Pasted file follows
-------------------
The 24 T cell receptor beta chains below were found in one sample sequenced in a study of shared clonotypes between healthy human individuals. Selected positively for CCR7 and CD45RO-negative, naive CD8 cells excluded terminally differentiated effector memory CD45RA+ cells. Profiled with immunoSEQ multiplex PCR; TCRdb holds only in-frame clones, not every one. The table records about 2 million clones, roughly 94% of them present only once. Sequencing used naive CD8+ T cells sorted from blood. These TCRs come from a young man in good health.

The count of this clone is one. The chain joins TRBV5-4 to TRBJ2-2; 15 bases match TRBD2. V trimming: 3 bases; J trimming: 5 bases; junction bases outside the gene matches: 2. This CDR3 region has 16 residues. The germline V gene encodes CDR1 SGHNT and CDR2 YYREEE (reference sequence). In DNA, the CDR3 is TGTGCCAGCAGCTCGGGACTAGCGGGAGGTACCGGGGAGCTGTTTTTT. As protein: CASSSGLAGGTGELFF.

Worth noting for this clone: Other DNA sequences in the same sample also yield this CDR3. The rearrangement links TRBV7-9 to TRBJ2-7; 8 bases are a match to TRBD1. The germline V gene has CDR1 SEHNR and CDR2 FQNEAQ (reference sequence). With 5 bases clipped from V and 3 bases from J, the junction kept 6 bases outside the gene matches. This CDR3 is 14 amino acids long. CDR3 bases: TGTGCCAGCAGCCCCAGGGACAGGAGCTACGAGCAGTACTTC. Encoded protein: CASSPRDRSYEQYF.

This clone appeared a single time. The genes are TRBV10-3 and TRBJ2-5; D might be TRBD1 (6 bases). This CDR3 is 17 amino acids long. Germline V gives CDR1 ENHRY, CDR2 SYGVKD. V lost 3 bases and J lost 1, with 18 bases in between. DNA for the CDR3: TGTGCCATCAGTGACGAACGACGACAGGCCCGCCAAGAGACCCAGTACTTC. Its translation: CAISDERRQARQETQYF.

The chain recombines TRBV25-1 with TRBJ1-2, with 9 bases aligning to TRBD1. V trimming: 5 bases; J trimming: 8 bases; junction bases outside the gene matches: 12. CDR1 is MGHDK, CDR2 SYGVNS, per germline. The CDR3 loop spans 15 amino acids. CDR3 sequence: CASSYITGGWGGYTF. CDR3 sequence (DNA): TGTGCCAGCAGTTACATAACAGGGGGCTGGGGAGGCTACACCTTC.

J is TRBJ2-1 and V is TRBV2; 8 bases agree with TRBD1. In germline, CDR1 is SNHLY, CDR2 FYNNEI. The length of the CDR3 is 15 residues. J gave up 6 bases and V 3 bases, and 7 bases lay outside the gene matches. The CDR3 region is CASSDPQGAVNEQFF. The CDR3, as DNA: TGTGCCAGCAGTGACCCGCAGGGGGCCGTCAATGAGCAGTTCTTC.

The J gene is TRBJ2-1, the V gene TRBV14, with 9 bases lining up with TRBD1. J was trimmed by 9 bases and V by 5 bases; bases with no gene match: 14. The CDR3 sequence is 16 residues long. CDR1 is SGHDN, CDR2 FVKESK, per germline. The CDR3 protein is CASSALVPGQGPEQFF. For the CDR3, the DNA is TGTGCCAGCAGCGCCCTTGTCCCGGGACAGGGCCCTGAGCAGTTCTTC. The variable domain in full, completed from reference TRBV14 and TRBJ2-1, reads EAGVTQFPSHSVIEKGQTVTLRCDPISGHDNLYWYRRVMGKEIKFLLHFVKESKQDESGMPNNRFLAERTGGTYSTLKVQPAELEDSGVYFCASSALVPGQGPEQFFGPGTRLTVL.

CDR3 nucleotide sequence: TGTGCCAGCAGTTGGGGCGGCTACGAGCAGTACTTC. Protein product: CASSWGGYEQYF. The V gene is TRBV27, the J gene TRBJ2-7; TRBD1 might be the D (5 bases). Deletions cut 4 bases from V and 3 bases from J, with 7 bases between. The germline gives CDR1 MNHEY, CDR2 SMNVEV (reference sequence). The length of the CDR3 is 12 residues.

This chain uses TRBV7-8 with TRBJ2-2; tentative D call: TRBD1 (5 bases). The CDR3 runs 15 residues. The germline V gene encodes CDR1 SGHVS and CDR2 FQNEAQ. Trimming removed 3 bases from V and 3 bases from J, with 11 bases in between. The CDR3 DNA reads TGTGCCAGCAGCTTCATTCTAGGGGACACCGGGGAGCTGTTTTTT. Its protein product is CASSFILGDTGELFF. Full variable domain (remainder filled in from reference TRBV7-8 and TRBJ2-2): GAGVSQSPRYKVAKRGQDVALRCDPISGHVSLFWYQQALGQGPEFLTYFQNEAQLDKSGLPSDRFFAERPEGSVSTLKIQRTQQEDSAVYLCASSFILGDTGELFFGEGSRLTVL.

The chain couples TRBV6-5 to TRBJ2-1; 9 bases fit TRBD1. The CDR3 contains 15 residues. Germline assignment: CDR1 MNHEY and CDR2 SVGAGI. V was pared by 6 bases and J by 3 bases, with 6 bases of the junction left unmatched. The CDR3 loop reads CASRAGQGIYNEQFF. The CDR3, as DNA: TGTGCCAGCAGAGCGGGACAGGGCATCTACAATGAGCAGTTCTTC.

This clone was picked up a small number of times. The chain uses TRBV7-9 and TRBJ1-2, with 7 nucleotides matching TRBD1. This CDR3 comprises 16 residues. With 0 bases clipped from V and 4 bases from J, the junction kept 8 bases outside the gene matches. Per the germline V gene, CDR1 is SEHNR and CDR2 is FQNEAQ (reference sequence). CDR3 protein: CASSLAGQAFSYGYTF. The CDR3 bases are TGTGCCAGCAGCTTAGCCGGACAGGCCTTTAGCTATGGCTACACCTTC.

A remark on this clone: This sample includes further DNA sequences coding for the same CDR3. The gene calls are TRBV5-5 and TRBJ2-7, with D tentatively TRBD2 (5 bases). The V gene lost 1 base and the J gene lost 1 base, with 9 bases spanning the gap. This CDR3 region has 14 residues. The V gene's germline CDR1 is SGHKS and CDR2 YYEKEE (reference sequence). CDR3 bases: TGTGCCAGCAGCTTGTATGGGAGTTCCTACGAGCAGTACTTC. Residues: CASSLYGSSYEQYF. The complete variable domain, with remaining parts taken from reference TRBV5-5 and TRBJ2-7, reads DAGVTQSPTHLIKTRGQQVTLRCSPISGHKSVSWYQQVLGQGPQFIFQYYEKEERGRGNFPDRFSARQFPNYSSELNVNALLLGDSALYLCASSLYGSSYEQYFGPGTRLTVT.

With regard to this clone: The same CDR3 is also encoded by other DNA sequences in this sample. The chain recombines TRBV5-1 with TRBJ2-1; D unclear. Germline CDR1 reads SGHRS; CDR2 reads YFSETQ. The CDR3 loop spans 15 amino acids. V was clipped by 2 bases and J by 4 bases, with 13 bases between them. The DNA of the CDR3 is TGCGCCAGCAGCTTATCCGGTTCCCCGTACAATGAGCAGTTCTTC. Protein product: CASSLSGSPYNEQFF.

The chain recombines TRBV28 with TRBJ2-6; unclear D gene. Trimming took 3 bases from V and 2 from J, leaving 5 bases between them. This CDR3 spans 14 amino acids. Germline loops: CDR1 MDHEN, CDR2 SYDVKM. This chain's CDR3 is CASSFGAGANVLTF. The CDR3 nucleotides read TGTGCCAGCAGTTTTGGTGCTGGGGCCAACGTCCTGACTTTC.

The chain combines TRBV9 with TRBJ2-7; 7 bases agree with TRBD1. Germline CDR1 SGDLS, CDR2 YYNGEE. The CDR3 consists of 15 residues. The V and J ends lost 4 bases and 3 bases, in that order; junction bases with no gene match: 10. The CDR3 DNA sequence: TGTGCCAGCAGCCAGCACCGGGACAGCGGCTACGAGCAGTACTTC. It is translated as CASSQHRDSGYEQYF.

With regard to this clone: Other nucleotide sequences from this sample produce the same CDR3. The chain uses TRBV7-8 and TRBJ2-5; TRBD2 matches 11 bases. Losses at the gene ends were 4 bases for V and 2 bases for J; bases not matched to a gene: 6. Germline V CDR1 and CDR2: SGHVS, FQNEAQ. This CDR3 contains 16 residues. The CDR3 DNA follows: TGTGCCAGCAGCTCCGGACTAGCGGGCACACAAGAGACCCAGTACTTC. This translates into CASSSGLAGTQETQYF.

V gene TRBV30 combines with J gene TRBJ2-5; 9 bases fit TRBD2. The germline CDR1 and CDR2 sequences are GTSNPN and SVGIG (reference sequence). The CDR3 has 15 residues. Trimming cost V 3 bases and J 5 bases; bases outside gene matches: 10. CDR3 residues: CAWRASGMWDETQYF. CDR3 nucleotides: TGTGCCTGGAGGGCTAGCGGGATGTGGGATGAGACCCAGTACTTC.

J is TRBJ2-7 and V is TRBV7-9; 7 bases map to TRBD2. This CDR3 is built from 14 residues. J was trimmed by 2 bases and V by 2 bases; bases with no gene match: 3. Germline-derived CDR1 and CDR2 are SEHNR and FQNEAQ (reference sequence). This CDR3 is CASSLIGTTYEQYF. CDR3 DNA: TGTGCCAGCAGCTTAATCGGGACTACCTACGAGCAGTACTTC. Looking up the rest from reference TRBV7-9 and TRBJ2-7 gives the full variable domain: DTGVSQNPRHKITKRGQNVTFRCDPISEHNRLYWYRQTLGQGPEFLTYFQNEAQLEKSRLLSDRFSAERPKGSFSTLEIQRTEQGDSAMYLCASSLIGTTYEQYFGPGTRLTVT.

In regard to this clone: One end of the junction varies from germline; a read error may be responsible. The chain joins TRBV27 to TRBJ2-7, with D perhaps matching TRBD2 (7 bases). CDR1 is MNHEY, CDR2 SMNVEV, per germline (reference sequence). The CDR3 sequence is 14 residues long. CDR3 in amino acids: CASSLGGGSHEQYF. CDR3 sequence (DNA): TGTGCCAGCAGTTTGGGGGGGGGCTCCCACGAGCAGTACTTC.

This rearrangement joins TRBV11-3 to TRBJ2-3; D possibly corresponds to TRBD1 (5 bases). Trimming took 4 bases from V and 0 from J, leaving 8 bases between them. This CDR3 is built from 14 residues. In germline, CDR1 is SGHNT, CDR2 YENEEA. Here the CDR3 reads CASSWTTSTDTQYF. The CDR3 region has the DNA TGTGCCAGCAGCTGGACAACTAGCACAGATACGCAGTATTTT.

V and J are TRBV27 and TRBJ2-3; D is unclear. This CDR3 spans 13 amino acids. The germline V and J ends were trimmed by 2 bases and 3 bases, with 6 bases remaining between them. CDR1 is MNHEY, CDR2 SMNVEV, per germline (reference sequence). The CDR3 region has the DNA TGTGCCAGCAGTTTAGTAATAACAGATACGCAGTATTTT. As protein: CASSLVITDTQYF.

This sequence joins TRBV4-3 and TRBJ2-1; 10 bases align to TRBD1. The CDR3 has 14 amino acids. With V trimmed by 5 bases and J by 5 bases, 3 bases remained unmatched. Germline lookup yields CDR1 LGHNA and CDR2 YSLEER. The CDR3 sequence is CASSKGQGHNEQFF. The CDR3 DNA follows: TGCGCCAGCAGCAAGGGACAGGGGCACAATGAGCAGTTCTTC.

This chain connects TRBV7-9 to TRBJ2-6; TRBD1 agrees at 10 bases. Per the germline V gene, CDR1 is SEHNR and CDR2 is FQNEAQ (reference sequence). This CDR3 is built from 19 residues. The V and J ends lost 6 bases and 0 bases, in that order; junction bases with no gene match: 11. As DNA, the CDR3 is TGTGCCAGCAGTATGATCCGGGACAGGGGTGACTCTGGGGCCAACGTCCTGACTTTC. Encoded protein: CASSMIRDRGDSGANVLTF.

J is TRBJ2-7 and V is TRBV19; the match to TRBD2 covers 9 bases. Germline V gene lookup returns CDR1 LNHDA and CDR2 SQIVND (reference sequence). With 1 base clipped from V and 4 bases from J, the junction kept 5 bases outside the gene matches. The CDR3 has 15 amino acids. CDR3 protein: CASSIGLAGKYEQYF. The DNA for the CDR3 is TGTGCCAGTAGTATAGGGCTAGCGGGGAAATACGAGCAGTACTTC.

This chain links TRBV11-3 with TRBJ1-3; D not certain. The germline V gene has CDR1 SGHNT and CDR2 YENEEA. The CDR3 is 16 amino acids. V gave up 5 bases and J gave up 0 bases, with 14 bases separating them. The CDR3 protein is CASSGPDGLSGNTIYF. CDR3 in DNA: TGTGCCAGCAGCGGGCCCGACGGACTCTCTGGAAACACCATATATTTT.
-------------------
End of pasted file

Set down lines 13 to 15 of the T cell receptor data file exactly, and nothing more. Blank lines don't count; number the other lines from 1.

With regard to this clone: The same CDR3 is also encoded by other DNA sequences in this sample. The chain recombines TRBV5-1 with TRBJ2-1; D unclear. Germline CDR1 reads SGHRS; CDR2 reads YFSETQ. The CDR3 loop spans 15 amino acids. V was clipped by 2 bases and J by 4 bases, with 13 bases between them. The DNA of the CDR3 is TGCGCCAGCAGCTTATCCGGTTCCCCGTACAATGAGCAGTTCTTC. Protein product: CASSLSGSPYNEQFF.

The chain recombines TRBV28 with TRBJ2-6; unclear D gene. Trimming took 3 bases from V and 2 from J, leaving 5 bases between them. This CDR3 spans 14 amino acids. Germline loops: CDR1 MDHEN, CDR2 SYDVKM. This chain's CDR3 is CASSFGAGANVLTF. The CDR3 nucleotides read TGTGCCAGCAGTTTTGGTGCTGGGGCCAACGTCCTGACTTTC.

The chain combines TRBV9 with TRBJ2-7; 7 bases agree with TRBD1. Germline CDR1 SGDLS, CDR2 YYNGEE. The CDR3 consists of 15 residues. The V and J ends lost 4 bases and 3 bases, in that order; junction bases with no gene match: 10. The CDR3 DNA sequence: TGTGCCAGCAGCCAGCACCGGGACAGCGGCTACGAGCAGTACTTC. It is translated as CASSQHRDSGYEQYF.